• Jet stowaway undetected for hours before departure
    Jet stowaway undetected for hours before departure

    HONOLULU (AP) — A law enforcement official says surveillance video from San Jose International Airport shows the boy who survived a flight to Hawaii in a plane's wheel well was on the airfield seven hours before the jet departed.

  • Ancient Assassin Flies Found in Amber
    Ancient Assassin Flies Found in Amber

    An extinct species of assassin fly that lived during the age of the dinosaurs has been discovered inside a translucent tomb of amber. B. bruckschi joins more than 7,500 species of assassin flies that are alive today.

  • Study in Europe eclipses notion home in the sun equals happiness

    Sun seekers who leave northern Europe for warmer climes are marginally less happy than those left behind, a study found. A sample of more than 300 migrants from Belgium, Switzerland, Germany, the Netherlands, France and Britain who resettled in Mediterranean countries found that they were slightly less satisfied with life than a much larger sample of 56,000 people living in northern countries. The sun lovers scored 7.3 out of a possible 10 on average on a "happiness" scale while the stay-at-homes came in at an average of 7.5 percent, according to the study released on Wednesday by Dr David Bartram, a senior lecturer in the Department of Sociology at England's University of Leicester. "The key finding from the analysis is that people from northern Europe who migrated to southern Europe are less happy than the stayers in northern Europe," Bartram said.

  • Breastfeeding may protect against heart disease: study

    People who had low birth weights and those breastfed for short periods may be more likely to develop chronic inflammation linked to heart disease in adults, a study said Wednesday. Researchers in the United States found a "significant" association in almost 7,000 people between birth weight or duration of breastfeeding and higher levels of C-reactive protein (CRP), an indicator of inflammation, in blood samples of young adults. The protein is produced by the liver and levels increase when a person suffers from inflammation. "Each pound of additional birth weight predicted a CRP concentration that was five percent lower," said a statement from Northwestern University, whose experts took part in the study published in the journal Proceedings of the Royal Society B.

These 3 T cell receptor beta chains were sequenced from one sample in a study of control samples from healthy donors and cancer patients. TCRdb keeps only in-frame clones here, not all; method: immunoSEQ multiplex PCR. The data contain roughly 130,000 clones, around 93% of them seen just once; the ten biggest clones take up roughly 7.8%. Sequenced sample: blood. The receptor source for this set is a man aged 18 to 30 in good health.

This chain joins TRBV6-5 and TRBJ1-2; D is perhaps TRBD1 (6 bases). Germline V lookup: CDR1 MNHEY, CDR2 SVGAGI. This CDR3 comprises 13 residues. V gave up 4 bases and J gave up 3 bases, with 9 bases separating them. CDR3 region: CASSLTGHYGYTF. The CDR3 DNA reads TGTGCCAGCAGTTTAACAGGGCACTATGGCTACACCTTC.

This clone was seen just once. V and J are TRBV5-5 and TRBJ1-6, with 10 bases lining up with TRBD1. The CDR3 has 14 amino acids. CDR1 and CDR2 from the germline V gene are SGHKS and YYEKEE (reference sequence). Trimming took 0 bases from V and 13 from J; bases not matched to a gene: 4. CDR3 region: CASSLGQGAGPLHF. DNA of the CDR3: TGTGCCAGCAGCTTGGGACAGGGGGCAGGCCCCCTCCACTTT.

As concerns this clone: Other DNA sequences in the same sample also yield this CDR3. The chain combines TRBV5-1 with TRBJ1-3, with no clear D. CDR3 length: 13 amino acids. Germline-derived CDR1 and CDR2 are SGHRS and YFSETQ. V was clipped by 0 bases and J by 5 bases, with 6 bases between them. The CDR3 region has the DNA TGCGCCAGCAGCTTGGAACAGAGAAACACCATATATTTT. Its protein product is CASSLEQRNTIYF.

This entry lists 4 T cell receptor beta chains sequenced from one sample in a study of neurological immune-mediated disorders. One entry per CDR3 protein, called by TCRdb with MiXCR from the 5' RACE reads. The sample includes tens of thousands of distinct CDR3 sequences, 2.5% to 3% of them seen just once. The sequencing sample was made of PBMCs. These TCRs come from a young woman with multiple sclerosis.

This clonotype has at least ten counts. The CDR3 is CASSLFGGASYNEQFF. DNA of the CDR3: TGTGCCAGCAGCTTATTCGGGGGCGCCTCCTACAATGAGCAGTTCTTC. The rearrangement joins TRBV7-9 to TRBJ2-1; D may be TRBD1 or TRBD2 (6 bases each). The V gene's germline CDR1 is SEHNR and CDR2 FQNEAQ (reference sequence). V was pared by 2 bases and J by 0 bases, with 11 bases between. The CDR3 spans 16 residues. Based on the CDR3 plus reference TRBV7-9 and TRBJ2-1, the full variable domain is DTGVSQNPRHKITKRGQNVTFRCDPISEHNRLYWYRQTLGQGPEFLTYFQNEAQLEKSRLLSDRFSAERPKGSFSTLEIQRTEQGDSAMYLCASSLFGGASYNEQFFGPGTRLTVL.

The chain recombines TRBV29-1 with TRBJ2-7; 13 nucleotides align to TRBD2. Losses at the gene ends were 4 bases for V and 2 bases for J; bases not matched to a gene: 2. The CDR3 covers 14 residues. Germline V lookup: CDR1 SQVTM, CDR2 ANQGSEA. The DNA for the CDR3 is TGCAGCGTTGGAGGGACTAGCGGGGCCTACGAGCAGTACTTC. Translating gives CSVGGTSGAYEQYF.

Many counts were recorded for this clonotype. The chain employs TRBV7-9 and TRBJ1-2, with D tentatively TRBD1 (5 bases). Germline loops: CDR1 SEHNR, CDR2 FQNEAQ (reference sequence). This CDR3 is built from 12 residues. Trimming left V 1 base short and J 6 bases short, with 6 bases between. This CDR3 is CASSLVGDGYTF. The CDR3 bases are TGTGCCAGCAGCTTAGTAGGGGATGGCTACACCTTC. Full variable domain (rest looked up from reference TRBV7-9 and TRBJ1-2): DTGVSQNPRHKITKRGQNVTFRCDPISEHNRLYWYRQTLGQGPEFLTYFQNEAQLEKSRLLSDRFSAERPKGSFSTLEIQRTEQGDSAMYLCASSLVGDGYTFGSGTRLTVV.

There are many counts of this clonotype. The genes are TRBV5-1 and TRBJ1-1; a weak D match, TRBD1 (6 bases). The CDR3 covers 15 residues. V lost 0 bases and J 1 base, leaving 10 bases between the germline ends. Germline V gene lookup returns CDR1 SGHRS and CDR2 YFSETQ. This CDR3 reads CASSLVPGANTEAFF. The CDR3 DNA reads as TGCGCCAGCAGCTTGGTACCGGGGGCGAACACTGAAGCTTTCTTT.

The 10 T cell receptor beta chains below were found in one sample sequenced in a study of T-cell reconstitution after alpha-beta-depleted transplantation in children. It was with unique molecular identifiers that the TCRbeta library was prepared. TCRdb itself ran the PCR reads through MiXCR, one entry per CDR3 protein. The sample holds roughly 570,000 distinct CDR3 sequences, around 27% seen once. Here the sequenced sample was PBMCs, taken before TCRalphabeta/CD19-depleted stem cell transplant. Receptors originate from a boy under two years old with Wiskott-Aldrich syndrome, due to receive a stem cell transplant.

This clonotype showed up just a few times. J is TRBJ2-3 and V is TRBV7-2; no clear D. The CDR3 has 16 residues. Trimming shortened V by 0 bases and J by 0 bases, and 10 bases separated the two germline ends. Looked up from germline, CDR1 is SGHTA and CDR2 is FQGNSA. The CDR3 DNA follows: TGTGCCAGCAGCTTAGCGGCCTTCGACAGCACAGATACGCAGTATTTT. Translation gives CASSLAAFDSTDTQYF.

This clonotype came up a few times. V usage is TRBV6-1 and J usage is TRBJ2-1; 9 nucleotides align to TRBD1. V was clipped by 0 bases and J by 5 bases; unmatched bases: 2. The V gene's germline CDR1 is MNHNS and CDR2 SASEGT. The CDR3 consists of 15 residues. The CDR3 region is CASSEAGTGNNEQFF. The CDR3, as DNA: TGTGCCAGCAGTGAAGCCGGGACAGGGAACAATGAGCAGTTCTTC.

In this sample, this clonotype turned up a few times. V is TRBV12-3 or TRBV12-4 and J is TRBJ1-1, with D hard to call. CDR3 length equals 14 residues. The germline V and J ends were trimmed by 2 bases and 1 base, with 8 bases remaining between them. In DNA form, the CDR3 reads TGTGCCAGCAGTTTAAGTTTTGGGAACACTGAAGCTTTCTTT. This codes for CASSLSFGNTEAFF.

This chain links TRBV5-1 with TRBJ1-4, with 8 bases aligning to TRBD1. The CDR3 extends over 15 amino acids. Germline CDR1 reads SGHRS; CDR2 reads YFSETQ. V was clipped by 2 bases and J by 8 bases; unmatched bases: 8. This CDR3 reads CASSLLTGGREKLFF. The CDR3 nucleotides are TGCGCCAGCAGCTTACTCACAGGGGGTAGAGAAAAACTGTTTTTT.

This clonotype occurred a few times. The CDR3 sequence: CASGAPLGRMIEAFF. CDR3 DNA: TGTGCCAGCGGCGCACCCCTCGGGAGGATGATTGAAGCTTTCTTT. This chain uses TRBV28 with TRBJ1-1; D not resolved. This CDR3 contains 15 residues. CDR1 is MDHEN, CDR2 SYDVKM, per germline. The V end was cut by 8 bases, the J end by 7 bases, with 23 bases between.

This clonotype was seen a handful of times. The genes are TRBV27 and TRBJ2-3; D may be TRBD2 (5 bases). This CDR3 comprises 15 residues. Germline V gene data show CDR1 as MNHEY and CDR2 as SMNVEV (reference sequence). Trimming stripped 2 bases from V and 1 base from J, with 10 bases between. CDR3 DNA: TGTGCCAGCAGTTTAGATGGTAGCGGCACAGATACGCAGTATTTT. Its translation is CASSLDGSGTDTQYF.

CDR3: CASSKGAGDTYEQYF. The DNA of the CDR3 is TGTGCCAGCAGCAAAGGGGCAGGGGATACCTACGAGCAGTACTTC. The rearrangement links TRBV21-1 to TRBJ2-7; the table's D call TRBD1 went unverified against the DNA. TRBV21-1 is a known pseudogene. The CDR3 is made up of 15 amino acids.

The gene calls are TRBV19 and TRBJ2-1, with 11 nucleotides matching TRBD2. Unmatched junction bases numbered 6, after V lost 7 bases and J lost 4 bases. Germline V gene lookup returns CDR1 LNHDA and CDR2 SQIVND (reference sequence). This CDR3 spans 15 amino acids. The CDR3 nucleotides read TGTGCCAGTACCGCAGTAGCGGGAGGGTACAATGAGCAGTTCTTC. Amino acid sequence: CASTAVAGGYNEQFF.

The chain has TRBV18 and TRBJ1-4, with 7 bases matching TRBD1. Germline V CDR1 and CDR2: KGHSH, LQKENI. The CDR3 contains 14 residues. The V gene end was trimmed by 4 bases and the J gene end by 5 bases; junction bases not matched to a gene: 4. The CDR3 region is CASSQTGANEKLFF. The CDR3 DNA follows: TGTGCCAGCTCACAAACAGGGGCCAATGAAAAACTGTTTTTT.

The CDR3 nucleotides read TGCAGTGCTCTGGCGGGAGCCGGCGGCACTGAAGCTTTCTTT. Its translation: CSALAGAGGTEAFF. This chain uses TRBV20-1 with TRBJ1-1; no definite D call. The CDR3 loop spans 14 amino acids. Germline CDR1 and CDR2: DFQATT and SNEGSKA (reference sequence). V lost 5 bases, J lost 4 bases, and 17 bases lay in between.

• Whoa there: NYC carriage horse ban is stalled
    Whoa there: NYC carriage horse ban is stalled

    NEW YORK (AP) — Mayor Bill de Blasio is pulling back the reins on his plans to quickly get rid of New York City's horse-drawn carriage industry, stung by a recent outpouring of support for the colorful coaches that have clip-clopped their way through Central Park for more than 150 years.

  • Gorgeous iPhone 6 concept imagines a sleek device with exciting new features
    Gorgeous iPhone 6 concept imagines a sleek device with exciting new features

    Although we’re starting to get a steady stream of actual iPhone 6 leaks, it’s still fun to go into the land of make believe and imagine the fantasy iPhone 6 of our dreams. The team at ConceptsiPhone has come out with yet another video showing off one of its gorgeous visions for what the iPhone 6 might look like and this time it’s given its fantasy smartphone a super-thin 7.2-millimeter frame, a 16-megapixel UHD camera and a heart rate monitor that’s located on the upper-right hand side of the device. While none of the features listed above have been officially confirmed for the iPhone 6 just yet, they’re definitely within the realm of possibility. After all, Samsung’s Galaxy S5 already

Follow Yahoo! News